Bug Bounty programs are becoming more common, but sometimes the reward being offered is far less than the perceived value of the bug / exploit. What do you think can be done to make it worth the researcher’s time and effort to work with a vendor directly?

TS: Bug Bounty programs are a double-edged sword. It is usually a sign for researchers that a company has good understanding of the processes, and are willing to cooperate with researchers. The monetary incentive also attracts a lot of researchers, which is good for the security of those vendors. On the other hand, that same monetary incentive can also be abused by the vendors to force longer disclosure timelines, and even require the researcher to not go public with the details. Since it is proportional to the potential value of an adversary, I tend to value a vulnerability or an exploit based on its potential market value in the underground market, and no Bug Bounty program can compete with that today; I doubt any program ever will. Many Bug Bounty programs underestimate the time and efforts required to find a specific vulnerability. Granted, the researcher disclosing that vulnerability should take it into consideration before disclosure, or even before the research starts. Having said that, the ability to publicly publish an advisory places a unique opportunity for the researcher to build his reputation, which is one of the reasons junior researchers usually do it. This is another reason why I’m against vendors who require the advisory to never be published – it directly harms the researcher.

Do you think vulnerability disclosures with a clear marketing campaign and PR process, such as Heartbleed, POODLE, or Shellshock, have value?

TS: Even though I don’t like it at all, I have to acknowledge that it has some value. Without it, the patching cycle for those same vulnerabilities would have been much longer. However, as more and more vulnerabilities are “branded”, PR firms are starting to cry wolf and pitch any vulnerability as “the next Heartbleed”; VENOM was a recent example. Occasionally, critical vulnerabilities are patched without anybody understanding how critical are they, usually because it can take a lot of time to understand the potential impact of a single vulnerability; sometimes longer than the time required to find it in the first place. The vulnerability branding trend trains the market to differentiate between the “cool”, branded vulnerabilities and the old-school CVE-####-#####; it harms the industry since the latter can sometimes be as important as the former, if not even more. In general, the faster patching cycles are, regardless of media attention, the better.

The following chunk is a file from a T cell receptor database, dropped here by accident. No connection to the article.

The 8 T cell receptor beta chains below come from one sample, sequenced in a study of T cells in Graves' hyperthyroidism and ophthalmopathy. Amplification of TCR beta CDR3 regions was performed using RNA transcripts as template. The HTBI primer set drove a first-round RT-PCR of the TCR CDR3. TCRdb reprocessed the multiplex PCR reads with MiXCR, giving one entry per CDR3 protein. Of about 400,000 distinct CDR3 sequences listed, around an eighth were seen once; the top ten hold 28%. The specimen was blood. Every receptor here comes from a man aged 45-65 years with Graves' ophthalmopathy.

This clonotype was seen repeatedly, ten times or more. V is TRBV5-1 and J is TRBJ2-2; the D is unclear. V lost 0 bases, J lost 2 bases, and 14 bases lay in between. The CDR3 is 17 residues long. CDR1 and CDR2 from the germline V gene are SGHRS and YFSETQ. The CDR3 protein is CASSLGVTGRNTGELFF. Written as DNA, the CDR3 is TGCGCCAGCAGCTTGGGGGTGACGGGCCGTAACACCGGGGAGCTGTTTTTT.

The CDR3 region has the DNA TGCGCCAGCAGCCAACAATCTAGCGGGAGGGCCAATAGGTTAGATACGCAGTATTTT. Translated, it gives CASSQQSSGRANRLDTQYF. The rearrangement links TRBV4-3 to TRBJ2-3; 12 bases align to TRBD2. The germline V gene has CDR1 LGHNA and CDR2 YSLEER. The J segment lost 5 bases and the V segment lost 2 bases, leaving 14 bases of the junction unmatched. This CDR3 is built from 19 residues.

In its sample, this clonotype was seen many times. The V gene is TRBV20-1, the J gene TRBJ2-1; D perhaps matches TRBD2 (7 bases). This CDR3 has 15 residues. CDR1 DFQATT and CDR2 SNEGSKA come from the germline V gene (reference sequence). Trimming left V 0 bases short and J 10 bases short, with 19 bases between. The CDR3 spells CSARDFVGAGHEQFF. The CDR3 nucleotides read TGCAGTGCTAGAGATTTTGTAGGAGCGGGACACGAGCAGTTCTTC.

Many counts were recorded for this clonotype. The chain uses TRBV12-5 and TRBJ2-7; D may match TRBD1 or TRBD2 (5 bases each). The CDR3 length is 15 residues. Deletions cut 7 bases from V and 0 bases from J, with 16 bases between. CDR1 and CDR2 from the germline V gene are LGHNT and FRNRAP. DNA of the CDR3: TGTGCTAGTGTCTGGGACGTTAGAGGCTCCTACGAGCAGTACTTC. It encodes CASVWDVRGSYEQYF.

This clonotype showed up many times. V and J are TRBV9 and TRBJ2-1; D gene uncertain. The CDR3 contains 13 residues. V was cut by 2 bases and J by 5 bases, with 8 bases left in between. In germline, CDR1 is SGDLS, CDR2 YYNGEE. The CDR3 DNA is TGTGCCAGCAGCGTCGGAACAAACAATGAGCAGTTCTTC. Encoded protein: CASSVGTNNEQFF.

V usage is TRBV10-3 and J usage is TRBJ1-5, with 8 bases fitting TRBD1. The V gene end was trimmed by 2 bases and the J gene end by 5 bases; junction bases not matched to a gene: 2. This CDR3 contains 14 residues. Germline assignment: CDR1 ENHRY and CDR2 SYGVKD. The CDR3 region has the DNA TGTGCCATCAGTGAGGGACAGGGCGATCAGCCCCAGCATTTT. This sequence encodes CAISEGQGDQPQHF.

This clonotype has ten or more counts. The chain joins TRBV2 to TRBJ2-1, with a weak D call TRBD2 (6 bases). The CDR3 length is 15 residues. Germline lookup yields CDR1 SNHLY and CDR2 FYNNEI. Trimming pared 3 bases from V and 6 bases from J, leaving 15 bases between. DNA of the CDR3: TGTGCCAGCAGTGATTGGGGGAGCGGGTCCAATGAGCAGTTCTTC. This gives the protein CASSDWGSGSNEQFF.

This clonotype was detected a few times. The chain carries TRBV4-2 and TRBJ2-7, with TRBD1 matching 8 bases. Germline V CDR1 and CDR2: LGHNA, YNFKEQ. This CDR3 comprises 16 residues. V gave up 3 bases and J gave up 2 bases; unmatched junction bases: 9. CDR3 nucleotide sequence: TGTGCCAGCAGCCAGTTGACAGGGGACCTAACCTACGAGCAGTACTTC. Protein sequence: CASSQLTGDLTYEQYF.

If the proposed changes pass, how do you think Wassenaar will impact the disclosure process? Will it kill full disclosure with proof-of-concept code, or move researchers away from the public entirely preventing serious issues from seeing the light of day? Or, perhaps, could it see a boom in responsible disclosure out of fear of being on the wrong side of the law?

TS: It’s hard to predict what will be the exact terms when (or if) Wassenaar becomes law, and the wording can drastically impact the outcome. Any implementation of a law takes time, and execution is hard, so any change will probably be more gradual than immediate. The Computer Fraud And Abuse Act (CFAA) is already pretty vague, and was exercised in court in a variety of different ways, so even without Wassenaar passing, some areas of security research are already exposed to legal threats. In the long run, I doubt this type of changes to law will encourage disclosure; in my opinion, it is more likely to increase self-censorship. Currently it’s very hard to estimate the magnitude of this problem, as it’s hard to tell how many researchers prefer to keep their names out of their own findings. It’s already a complicated situation that Wassenaar is not going to make any easier.